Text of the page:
UCEDD Promotes Play Therapy for Daycares
December 8, 2015
By Moresa Langkilde, UCEDD
Many children grow into intelligent, unique individuals capable of conducting any physical task given to them, but what about those who have delays in their development? What about those whose motor skills are not developed by their appropriate age? If this is not identified early, it could affect them greatly in the long run.
The University Center for Excellence on Developmental Disabilities (UCEDD), a program under the American Samoa Community College (ASCC), in collaboration with the Department of Human and Social Services Child Care Division, held a two-day early intervention training session, Play Therapy for Child Care Providers, on December 3rd . The purpose of the training was to share some of the existing problems that impact a child’s development, how these will impact them when starting school, and various strategies that can be used to assist children to develop motor skills appropriate to their age.
American Samoa faces a limited number of physical and occupational therapists to serve children who are referred, leaving a large population of children unidentified and underserved from developing to their fullest. In a roundtable discussion, providers shared that children need more activities to enhance their motor skills so that when they start Early Childhood Education (ECE) they are prepared to learn.
It is important for children with or without a disability to develop various motor skills using their muscles and movement as early in life as possible. When children who have yet to develop appropriate motor skills start school, not all will be identified or receive early intervention services. Fine motor skills enable actions such as holding a pencil, while gross motor skills that involve balance assist them in dressing for school or carrying a backpack.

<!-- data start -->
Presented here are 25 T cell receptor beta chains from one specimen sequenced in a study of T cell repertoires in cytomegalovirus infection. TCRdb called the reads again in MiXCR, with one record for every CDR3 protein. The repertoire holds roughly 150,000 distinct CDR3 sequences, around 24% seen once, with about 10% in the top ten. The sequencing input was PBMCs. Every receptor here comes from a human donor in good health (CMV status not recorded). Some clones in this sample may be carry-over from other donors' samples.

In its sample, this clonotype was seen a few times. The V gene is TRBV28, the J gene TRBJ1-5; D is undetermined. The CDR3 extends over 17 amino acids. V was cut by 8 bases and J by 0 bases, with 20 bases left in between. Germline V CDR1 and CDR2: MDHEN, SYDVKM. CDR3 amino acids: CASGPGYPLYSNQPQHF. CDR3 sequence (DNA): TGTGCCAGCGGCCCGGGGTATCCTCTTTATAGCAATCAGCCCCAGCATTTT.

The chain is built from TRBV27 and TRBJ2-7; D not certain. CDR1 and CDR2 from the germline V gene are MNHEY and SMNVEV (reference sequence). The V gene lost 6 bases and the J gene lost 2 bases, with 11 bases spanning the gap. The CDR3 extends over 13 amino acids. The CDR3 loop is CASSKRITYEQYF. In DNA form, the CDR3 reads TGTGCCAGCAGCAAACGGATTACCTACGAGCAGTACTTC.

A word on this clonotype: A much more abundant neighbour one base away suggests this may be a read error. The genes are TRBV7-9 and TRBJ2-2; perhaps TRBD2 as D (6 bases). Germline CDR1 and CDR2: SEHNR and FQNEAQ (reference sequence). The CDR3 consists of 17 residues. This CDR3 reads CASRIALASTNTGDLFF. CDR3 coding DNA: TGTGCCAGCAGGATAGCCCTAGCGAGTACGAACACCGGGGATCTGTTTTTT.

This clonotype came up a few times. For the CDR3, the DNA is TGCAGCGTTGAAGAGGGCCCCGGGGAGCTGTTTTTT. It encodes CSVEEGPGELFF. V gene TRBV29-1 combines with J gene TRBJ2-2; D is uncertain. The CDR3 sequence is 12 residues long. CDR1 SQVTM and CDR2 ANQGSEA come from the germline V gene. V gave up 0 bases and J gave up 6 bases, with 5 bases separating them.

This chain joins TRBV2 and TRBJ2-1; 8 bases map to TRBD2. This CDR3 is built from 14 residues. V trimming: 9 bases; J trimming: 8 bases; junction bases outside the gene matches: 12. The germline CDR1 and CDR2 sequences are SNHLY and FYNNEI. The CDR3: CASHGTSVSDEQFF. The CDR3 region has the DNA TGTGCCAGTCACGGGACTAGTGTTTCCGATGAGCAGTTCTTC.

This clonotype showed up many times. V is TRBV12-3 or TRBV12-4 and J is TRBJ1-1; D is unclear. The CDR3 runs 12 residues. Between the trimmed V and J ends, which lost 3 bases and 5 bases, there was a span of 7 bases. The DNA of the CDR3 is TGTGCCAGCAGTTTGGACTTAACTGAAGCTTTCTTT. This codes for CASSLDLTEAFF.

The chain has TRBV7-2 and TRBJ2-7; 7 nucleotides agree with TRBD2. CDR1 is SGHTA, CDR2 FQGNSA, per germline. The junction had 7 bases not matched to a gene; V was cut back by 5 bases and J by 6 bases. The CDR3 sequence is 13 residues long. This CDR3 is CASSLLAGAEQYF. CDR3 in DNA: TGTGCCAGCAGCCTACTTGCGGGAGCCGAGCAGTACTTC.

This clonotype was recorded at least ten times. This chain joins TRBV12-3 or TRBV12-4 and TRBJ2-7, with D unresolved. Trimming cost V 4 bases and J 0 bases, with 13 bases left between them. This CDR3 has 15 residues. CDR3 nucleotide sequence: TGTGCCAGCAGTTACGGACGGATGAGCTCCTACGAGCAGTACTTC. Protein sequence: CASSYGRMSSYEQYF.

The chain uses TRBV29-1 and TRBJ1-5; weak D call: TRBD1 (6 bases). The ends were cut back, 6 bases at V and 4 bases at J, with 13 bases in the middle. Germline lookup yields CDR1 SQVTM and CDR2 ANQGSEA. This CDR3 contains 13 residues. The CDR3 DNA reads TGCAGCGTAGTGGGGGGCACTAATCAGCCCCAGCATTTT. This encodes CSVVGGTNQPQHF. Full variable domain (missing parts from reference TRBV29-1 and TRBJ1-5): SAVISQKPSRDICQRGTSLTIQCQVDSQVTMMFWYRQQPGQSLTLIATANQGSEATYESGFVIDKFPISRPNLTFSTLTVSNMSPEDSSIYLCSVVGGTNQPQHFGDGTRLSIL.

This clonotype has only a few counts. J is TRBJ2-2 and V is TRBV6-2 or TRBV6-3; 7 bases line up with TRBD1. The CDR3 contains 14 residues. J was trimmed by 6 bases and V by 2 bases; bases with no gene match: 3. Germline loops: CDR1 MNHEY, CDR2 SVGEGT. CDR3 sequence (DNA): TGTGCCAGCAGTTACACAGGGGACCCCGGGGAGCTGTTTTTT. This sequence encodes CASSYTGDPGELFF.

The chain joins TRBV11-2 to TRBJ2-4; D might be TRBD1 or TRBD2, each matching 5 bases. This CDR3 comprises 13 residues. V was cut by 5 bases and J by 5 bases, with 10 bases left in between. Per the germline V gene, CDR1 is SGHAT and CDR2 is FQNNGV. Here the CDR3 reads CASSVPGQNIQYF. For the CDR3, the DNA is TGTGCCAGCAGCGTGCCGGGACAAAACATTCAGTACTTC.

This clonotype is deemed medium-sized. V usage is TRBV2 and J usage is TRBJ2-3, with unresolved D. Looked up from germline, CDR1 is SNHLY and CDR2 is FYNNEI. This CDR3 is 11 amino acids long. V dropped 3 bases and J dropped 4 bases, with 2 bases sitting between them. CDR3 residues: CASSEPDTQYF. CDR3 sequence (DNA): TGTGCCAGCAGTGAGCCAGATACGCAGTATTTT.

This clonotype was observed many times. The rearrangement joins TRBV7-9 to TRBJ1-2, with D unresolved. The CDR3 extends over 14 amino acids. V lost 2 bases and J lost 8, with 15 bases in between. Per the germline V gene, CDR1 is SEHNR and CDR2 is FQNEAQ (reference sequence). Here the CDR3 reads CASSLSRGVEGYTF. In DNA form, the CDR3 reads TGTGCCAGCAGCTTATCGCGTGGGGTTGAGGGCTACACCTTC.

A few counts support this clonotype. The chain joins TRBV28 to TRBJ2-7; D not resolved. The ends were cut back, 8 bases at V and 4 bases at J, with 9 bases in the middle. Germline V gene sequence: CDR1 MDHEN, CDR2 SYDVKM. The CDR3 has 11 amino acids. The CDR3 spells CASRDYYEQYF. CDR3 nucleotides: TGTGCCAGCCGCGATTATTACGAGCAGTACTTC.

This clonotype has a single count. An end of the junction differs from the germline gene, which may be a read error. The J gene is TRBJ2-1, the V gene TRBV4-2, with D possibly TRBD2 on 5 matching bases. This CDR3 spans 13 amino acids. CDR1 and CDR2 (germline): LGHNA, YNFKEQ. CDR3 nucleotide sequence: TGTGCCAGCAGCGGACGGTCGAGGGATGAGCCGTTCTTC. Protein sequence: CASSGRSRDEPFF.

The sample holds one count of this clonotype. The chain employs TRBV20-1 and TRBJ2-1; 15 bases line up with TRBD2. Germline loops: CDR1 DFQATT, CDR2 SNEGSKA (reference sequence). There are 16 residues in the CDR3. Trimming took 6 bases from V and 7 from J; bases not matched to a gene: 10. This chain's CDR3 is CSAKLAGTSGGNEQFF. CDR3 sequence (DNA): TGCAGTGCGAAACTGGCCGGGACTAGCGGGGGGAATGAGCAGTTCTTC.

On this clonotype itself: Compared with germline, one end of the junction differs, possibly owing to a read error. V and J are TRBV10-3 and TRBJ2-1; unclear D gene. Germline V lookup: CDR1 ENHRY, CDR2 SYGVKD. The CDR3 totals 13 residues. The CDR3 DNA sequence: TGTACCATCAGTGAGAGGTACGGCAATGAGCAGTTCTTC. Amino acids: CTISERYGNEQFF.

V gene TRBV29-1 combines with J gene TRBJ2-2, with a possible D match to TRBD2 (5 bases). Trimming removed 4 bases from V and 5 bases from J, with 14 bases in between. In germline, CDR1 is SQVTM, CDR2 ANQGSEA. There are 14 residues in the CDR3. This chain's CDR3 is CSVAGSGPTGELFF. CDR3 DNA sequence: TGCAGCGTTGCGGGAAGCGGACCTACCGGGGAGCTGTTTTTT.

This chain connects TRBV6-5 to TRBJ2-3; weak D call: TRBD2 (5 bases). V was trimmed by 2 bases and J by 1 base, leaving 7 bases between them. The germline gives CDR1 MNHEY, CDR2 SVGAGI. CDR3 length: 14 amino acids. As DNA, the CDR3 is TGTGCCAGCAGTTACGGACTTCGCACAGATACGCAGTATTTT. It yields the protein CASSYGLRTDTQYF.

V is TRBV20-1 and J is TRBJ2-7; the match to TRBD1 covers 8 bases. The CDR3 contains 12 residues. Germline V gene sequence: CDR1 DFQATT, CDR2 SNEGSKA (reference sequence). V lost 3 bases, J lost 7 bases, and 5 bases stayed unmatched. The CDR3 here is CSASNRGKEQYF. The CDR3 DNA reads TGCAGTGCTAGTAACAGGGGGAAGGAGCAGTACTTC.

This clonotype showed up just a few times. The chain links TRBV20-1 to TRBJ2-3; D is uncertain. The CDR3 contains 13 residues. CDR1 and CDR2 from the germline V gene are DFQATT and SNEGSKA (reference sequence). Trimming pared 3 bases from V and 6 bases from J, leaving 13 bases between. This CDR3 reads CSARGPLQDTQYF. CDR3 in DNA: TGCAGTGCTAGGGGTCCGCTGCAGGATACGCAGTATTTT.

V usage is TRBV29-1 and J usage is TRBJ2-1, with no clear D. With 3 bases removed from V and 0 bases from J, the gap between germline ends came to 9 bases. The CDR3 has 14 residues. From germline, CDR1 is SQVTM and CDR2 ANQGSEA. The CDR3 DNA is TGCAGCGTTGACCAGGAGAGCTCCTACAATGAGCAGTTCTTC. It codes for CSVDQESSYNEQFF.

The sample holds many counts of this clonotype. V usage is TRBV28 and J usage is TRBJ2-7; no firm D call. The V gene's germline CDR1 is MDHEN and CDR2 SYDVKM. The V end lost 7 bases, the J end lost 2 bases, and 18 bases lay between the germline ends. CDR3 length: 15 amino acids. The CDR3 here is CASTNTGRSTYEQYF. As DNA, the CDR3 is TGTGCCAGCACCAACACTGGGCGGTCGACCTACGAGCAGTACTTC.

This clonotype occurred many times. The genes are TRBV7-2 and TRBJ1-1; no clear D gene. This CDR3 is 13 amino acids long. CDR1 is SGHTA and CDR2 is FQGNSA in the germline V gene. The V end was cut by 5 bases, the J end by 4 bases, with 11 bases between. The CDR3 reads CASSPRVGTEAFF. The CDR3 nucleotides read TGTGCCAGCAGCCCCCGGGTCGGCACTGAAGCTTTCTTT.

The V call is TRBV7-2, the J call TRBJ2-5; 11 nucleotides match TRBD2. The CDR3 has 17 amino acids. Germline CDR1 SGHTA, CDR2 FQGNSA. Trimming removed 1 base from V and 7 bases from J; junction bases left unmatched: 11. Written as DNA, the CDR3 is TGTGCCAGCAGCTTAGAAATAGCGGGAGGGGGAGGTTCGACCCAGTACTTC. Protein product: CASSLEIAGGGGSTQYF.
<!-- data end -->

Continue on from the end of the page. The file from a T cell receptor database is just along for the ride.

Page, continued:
Day two of the training took place at the Leomiti family guesthouse in Pavaiai, where participants demonstrated play activities in an obstacle course of games to promote hand and eye coordination, muscles and reflexes that they do not use on a daily basis, sensory skills and balancing, to name a few. These activities can also improve their cognitive, physical and intellectual development. If used early in life and on a daily basis in the classroom, daycare and home, these activities help diminish delays in development and dependency. Through the use of individual play therapy, group play therapy and in-home therapy, the child and family learn coping skills, improve the parent-child interaction and increase self-awareness, all of which benefit the family system as a whole. The caregiver of Lanialofa Daycare, Foua Emani stated that she loved the setup of all the activities at the training. Emani said the training gave her new ideas on how to implement the activities in her daycare for Sports Day Fridays.
The UCEDD uses the Special Olympics Young Athletes’ Model as an early intervention activity, and has found that even with limited resources available, it is a great way to engage the attention of children. Participants and children from Manumalo Daycare, Lanialofa Daycare, Victory Chapel Daycare were full of energy, according to the volunteers from the ASCC Psychology Club who engaged the children in activities., The daycare providers, excited and grateful for the training, expressed that it was something new and fun for the kids!
The UCEDD acknowledges that the training for the children and service providers would not have been possible without the collaboration of DHSS Child Care Division Assistant Director Louisa Te’o Tuiteleleapaga and Child Care Division Provider Services Team Manager Luana Roberts-Tavale. For more information on different activities for Play Therapy please contact Tafaimamao Tua-Tupuola or Moresa Langkilde at firstname.lastname@example.org or phone 699-9155 ext. 487.